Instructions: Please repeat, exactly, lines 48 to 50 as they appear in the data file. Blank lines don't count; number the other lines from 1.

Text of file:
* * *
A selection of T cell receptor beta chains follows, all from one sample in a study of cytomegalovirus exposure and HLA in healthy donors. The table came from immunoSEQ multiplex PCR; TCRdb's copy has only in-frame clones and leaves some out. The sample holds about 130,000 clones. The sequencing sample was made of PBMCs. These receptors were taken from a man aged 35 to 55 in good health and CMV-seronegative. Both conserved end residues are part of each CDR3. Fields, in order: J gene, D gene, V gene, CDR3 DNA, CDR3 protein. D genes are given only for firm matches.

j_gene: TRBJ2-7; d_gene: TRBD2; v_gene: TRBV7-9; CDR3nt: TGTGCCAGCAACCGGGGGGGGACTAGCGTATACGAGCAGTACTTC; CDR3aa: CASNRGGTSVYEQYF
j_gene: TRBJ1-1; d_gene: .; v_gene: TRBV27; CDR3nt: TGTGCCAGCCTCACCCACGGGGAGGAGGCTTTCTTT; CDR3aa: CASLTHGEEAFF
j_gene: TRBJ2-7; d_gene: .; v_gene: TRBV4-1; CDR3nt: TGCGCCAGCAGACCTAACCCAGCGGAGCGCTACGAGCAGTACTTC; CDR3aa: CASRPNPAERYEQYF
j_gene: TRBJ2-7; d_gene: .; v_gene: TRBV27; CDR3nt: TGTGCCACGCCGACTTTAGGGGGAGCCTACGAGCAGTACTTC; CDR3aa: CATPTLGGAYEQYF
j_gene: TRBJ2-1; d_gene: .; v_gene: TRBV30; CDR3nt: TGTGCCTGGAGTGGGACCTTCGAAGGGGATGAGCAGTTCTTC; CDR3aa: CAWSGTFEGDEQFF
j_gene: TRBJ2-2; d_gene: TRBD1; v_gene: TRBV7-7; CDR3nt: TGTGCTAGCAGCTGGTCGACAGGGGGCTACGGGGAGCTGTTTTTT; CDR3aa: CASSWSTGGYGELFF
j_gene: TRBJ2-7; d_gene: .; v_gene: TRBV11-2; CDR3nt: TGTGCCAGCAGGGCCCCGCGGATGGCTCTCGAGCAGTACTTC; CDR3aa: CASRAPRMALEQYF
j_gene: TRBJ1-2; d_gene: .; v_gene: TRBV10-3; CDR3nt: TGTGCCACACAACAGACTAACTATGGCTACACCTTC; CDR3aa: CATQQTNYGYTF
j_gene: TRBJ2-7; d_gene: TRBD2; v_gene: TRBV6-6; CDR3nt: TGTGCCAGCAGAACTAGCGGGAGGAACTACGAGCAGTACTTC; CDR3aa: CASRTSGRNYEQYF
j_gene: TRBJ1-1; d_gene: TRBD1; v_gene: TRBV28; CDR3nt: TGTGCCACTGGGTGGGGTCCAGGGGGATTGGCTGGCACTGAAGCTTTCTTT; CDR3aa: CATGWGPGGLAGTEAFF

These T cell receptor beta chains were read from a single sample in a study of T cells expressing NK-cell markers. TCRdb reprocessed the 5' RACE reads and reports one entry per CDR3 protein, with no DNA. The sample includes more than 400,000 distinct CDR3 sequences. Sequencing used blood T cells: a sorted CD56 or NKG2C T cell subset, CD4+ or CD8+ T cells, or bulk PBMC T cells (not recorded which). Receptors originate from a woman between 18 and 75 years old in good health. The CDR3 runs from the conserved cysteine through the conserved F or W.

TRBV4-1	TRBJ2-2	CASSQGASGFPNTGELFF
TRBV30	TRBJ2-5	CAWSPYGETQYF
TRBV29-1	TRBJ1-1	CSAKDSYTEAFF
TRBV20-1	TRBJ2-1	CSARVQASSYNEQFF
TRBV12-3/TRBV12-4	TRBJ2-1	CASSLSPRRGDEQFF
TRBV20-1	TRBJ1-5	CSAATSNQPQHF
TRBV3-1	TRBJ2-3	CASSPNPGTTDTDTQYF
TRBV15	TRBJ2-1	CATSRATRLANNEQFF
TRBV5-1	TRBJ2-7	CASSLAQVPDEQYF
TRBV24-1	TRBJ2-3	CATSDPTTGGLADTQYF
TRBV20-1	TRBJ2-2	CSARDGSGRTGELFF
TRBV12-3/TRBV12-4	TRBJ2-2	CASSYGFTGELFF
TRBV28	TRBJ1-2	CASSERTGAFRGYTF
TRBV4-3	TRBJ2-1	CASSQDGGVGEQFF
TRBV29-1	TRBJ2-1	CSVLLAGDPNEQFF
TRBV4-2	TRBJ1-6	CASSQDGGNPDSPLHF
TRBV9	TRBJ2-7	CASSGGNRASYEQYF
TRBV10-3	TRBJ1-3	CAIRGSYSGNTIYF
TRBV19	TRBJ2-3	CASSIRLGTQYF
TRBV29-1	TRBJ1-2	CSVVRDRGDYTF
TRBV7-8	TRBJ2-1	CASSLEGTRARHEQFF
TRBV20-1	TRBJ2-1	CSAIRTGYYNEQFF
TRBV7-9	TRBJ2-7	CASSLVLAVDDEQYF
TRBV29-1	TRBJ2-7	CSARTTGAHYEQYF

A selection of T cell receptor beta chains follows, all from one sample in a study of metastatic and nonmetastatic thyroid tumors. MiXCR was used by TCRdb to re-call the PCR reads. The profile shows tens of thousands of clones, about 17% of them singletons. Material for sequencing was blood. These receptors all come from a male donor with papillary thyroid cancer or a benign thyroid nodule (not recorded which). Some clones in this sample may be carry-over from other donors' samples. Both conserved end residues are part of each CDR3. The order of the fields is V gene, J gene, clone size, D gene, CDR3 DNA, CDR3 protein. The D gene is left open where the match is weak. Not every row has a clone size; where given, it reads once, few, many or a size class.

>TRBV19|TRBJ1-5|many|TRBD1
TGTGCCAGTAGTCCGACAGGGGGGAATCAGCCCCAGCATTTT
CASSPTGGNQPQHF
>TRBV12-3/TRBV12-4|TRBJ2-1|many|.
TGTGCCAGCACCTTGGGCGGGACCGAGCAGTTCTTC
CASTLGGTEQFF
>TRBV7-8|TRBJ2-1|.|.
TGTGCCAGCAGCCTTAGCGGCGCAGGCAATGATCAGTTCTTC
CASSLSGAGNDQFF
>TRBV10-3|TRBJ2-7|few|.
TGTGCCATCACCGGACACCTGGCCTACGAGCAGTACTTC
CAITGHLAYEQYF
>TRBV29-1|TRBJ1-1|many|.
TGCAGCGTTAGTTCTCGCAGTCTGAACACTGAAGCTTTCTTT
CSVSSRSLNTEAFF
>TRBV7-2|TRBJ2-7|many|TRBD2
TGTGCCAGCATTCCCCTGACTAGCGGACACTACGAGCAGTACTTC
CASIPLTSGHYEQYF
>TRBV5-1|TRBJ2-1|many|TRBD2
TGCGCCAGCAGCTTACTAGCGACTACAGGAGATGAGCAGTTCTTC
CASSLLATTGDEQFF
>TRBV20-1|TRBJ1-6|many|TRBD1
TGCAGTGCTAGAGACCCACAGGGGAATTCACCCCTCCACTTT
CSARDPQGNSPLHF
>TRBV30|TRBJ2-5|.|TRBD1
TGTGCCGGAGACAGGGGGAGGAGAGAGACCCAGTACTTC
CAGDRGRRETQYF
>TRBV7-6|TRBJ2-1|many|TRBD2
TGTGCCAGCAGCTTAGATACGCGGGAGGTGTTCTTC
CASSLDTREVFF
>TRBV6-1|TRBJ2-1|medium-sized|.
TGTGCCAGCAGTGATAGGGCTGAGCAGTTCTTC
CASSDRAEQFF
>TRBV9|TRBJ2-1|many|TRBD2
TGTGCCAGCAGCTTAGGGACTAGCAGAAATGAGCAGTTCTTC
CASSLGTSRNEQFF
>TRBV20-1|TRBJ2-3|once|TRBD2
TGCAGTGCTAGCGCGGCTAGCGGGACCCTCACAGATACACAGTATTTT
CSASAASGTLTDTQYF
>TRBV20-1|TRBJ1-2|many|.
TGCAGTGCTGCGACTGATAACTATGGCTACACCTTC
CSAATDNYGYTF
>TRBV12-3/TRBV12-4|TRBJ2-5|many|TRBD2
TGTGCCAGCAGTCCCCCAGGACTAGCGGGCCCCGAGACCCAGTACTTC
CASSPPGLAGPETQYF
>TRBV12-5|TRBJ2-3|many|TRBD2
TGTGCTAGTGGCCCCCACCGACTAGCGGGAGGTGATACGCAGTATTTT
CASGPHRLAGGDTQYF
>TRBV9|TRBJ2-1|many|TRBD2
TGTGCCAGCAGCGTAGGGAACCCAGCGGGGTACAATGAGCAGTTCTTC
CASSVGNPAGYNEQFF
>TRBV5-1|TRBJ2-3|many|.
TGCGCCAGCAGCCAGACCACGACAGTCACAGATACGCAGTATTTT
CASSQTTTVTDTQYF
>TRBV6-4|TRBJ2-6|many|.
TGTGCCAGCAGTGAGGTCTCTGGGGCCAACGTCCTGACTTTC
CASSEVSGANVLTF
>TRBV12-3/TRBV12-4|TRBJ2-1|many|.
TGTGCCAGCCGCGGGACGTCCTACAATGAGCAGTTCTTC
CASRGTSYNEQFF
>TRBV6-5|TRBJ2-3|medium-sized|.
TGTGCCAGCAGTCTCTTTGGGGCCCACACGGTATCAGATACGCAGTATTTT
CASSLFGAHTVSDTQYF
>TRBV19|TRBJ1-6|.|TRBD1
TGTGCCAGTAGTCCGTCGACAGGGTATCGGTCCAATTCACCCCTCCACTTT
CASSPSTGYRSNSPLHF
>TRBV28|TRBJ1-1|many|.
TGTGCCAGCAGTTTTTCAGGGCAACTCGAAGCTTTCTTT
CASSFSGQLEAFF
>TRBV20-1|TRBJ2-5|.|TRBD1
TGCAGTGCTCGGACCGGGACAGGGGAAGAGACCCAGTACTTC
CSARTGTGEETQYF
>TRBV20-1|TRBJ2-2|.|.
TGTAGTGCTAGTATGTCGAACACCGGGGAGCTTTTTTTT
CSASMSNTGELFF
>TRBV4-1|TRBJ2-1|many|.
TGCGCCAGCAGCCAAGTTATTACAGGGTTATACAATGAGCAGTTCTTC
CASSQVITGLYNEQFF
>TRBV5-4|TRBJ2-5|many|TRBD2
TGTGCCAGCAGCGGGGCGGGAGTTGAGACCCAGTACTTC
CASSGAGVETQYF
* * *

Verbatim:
TGTGCCATCACCGGACACCTGGCCTACGAGCAGTACTTC
CAITGHLAYEQYF
>TRBV29-1|TRBJ1-1|many|.